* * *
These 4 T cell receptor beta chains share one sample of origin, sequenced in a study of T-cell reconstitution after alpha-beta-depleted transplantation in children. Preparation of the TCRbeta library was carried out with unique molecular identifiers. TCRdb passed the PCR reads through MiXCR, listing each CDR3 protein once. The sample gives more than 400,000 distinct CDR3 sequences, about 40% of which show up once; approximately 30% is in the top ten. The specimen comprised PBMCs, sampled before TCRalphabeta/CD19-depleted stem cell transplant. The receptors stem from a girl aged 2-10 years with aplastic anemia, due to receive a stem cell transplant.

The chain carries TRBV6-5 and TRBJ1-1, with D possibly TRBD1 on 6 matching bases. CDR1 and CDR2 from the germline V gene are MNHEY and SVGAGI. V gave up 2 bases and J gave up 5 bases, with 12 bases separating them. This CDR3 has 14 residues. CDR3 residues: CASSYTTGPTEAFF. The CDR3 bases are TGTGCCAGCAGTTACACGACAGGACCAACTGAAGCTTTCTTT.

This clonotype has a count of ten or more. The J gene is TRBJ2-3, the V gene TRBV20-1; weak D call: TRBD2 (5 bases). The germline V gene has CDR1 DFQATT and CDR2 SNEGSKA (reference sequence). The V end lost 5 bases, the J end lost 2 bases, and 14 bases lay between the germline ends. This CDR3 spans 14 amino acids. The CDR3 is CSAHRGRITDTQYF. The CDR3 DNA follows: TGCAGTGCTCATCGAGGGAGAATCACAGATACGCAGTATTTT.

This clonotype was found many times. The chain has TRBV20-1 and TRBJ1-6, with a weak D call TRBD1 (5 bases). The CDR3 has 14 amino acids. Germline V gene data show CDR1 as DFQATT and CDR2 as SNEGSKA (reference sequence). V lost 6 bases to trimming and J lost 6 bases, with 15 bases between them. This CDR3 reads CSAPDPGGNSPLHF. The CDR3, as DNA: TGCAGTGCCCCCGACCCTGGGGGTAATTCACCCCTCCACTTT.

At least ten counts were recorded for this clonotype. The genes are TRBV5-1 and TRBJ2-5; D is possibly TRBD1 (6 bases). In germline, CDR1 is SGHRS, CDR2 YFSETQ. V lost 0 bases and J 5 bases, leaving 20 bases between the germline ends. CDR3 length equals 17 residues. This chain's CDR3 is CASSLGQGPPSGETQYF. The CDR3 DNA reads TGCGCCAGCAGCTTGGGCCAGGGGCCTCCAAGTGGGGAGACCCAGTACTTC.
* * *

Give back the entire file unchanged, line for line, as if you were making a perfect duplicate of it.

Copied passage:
These 4 T cell receptor beta chains share one sample of origin, sequenced in a study of T-cell reconstitution after alpha-beta-depleted transplantation in children. Preparation of the TCRbeta library was carried out with unique molecular identifiers. TCRdb passed the PCR reads through MiXCR, listing each CDR3 protein once. The sample gives more than 400,000 distinct CDR3 sequences, about 40% of which show up once; approximately 30% is in the top ten. The specimen comprised PBMCs, sampled before TCRalphabeta/CD19-depleted stem cell transplant. The receptors stem from a girl aged 2-10 years with aplastic anemia, due to receive a stem cell transplant.

The chain carries TRBV6-5 and TRBJ1-1, with D possibly TRBD1 on 6 matching bases. CDR1 and CDR2 from the germline V gene are MNHEY and SVGAGI. V gave up 2 bases and J gave up 5 bases, with 12 bases separating them. This CDR3 has 14 residues. CDR3 residues: CASSYTTGPTEAFF. The CDR3 bases are TGTGCCAGCAGTTACACGACAGGACCAACTGAAGCTTTCTTT.

This clonotype has a count of ten or more. The J gene is TRBJ2-3, the V gene TRBV20-1; weak D call: TRBD2 (5 bases). The germline V gene has CDR1 DFQATT and CDR2 SNEGSKA (reference sequence). The V end lost 5 bases, the J end lost 2 bases, and 14 bases lay between the germline ends. This CDR3 spans 14 amino acids. The CDR3 is CSAHRGRITDTQYF. The CDR3 DNA follows: TGCAGTGCTCATCGAGGGAGAATCACAGATACGCAGTATTTT.

This clonotype was found many times. The chain has TRBV20-1 and TRBJ1-6, with a weak D call TRBD1 (5 bases). The CDR3 has 14 amino acids. Germline V gene data show CDR1 as DFQATT and CDR2 as SNEGSKA (reference sequence). V lost 6 bases to trimming and J lost 6 bases, with 15 bases between them. This CDR3 reads CSAPDPGGNSPLHF. The CDR3, as DNA: TGCAGTGCCCCCGACCCTGGGGGTAATTCACCCCTCCACTTT.

At least ten counts were recorded for this clonotype. The genes are TRBV5-1 and TRBJ2-5; D is possibly TRBD1 (6 bases). In germline, CDR1 is SGHRS, CDR2 YFSETQ. V lost 0 bases and J 5 bases, leaving 20 bases between the germline ends. CDR3 length equals 17 residues. This chain's CDR3 is CASSLGQGPPSGETQYF. The CDR3 DNA reads TGCGCCAGCAGCTTGGGCCAGGGGCCTCCAAGTGGGGAGACCCAGTACTTC.